No matter what type of writing you are doing, you are writing for an audience. Even when you write a private journal entry, you are writing for yourself, in this context, you are your audience. Since writing is communicating messages to an audience, you should begin every writing by focusing on the audience. Do it by developing the audience profile. Identify his/her educational and cultural background and recognize his/her needs and expectations in your writing, including the background information you provide, content, style, tone, wording, and even the paper format. So, in writing a college assignment, make sure you first determine your lecturer’s profile before writing the assignment (because he/she is your primary audience). 

Having their comprehensive profile will help you make the necessary decisions about what and how you will write. To develop an audience profile, answering the following questions can help you. Although the list is not exhaustive, it will help you build your audience profile.

  • Who is my primary audience?
  • What is your purpose to write? Will the purpose serve for the audience? How will he/she use it?
  • How would he/she react to this writing?
  • Will he/she expect certain patterns of thought in my writing? 
  • What material (e.g. arguments, citations, or statistical data) should I include to convince him/her?

While you are trying to answer those questions, in the context of writing your college essay, you should keep the following points in mind. First, Every time you write, begin by focusing on your audience, i.e. When you write college essays, keep in mind that your lecturers, the audiences, are typically educated adults who wish to read texts with Standard English, a positive attitude, the appropriate tone for an educated adult, and correct structure. Second, your writing should emphasize the topic, not your relationship with the text. Thus, your writing voice should be less personal. Third, your writing should accurately respond to the requirements of the assignment. Never write something unrelated to the topic unless you want to make your lecturer confused and lose the mood to evaluate your work.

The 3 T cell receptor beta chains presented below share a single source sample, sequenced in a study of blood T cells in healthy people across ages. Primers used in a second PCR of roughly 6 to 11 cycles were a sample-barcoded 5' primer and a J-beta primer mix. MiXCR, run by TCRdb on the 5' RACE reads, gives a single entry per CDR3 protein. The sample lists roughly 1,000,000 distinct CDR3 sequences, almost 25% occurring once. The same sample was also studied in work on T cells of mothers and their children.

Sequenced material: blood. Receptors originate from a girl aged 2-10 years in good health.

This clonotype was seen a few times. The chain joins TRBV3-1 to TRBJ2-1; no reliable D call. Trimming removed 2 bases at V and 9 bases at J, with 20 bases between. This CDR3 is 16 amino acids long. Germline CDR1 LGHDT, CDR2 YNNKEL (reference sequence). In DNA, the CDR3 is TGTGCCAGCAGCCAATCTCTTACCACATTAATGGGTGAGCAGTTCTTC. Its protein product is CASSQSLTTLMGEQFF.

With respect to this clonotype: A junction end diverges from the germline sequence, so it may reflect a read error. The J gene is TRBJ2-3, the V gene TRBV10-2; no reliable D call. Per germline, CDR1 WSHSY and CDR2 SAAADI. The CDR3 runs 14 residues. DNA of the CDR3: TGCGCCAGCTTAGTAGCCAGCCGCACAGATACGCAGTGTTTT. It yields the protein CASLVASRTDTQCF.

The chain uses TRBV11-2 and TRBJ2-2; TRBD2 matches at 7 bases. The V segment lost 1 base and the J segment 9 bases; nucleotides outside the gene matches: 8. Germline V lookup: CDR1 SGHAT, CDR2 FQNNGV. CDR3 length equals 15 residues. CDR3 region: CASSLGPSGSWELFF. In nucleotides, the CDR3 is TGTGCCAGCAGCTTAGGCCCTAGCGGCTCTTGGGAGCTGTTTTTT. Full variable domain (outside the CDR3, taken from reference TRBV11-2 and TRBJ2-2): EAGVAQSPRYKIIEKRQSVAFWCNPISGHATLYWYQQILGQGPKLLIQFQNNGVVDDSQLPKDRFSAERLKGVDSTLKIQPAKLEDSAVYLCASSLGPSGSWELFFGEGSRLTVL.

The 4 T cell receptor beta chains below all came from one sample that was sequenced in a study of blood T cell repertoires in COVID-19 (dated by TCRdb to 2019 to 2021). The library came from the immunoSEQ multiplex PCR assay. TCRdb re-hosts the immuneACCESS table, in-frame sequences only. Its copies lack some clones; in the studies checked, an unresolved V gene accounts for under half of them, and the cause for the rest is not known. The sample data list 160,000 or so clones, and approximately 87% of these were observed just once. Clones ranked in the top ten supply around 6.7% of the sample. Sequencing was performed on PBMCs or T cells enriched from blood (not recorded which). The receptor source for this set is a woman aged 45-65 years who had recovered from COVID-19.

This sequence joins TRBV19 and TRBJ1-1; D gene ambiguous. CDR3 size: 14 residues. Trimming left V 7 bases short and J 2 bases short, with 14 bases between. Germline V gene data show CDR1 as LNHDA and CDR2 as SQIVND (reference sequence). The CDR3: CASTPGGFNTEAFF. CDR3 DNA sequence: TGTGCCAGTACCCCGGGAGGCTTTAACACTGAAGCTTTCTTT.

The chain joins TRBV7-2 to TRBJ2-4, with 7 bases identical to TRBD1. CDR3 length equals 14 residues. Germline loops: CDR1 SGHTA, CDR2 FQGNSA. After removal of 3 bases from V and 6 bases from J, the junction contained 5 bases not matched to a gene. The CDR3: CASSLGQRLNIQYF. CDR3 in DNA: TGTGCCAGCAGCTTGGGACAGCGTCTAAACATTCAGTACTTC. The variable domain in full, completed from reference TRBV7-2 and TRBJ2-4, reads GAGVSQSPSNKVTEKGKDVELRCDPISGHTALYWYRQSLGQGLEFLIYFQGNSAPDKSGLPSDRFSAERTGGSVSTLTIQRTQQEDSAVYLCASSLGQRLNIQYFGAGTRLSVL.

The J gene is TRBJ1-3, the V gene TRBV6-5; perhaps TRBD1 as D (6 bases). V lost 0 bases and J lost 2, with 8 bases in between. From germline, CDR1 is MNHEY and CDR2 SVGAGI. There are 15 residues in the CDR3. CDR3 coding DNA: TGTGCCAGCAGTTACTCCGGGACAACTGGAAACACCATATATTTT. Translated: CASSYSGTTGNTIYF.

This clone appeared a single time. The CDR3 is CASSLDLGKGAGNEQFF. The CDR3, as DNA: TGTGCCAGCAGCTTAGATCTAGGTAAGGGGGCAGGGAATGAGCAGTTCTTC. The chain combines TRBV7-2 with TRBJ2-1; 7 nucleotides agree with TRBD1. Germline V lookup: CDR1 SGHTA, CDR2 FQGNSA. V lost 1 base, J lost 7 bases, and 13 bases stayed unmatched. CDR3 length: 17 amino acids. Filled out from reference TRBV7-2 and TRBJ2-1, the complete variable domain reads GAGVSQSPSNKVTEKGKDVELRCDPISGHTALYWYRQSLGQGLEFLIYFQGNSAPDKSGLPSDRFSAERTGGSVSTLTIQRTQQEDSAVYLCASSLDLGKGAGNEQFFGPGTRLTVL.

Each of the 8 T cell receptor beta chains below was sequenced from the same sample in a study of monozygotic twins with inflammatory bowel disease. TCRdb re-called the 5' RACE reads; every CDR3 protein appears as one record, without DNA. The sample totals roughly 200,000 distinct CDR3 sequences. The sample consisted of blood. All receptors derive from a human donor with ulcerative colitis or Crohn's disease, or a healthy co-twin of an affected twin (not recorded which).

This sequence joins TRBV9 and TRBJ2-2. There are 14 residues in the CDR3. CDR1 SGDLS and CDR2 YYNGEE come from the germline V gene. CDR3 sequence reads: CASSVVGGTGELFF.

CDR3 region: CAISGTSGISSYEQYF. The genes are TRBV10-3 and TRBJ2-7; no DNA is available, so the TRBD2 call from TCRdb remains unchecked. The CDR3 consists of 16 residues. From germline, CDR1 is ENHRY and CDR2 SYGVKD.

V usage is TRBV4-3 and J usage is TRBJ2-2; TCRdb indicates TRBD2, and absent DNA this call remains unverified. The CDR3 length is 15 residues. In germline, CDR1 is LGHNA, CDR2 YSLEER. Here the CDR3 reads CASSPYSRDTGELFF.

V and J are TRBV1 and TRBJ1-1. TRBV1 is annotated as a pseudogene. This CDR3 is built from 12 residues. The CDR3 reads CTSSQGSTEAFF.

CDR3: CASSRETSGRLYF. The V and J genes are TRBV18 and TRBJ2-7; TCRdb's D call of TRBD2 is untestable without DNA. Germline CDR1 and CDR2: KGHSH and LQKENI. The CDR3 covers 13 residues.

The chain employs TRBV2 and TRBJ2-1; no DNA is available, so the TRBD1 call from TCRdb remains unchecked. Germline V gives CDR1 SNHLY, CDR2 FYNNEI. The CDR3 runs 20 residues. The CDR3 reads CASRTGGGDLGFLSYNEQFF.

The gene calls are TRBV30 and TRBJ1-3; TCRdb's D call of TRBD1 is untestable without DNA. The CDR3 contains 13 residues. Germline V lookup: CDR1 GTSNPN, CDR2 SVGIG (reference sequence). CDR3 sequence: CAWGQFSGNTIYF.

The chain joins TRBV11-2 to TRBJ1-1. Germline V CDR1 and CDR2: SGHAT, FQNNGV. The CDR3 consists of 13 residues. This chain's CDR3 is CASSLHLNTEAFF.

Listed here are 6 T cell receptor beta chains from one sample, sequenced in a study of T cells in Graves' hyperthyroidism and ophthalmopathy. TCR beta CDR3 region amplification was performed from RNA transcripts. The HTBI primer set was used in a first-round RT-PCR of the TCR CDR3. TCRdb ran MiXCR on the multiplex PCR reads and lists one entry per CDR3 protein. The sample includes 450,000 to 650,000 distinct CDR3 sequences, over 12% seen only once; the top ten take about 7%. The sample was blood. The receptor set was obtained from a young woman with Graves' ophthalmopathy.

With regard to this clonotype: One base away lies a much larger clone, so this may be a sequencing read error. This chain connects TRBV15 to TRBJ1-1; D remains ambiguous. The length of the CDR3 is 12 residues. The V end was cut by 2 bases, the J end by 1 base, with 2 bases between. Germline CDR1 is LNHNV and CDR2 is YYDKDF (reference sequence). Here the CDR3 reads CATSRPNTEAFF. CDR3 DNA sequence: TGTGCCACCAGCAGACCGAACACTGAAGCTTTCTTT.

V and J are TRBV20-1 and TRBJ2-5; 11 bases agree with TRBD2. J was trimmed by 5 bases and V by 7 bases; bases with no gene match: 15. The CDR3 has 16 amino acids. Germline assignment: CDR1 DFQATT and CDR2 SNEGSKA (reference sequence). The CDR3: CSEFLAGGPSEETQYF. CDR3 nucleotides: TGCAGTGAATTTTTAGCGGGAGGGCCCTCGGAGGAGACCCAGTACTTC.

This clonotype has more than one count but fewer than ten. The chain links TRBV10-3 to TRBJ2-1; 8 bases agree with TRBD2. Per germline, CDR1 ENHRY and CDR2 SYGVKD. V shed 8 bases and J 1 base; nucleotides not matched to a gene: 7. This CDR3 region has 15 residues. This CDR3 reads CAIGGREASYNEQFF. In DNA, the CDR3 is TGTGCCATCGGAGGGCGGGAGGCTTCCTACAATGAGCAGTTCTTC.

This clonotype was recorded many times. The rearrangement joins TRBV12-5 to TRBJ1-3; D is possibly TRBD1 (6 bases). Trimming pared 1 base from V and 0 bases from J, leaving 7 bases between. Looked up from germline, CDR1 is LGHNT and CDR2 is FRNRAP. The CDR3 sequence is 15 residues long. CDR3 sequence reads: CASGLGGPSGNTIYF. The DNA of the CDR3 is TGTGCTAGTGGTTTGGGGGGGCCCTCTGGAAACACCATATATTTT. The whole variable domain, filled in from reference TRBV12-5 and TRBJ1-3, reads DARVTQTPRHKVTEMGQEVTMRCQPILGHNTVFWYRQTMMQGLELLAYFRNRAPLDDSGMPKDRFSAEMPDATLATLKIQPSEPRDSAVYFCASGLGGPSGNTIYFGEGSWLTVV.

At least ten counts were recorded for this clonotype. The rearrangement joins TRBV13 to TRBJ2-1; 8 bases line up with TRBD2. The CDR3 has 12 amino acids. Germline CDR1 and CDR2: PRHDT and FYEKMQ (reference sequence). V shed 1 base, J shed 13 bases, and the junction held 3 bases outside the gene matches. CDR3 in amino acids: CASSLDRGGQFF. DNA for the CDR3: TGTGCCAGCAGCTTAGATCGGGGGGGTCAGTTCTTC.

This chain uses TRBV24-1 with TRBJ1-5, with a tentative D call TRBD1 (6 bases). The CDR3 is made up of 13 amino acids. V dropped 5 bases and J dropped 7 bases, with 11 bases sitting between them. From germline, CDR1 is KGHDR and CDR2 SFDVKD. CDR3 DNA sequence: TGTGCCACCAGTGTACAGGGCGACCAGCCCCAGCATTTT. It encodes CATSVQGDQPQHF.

Once you have got have proper information about your audience profile and your purpose, it will help you determine the followings: (1) the concepts to emphasize; (2) the amount of information to include; (3) kinds and levels of details to convey; (4) the length of time to spend in research; (5) how to organize the information; (6) the writing strategies to use; and (7) the appropriate words, tone, and style to use to communicate with the audience.

To see the importance of determining the audience profile in writing, read the message in Figure 3, and answer the questions that follow.

Figure 3

  1. Who is Caty’s audience?
  2. What is Cathy’s purpose? Does it serve for the target reader?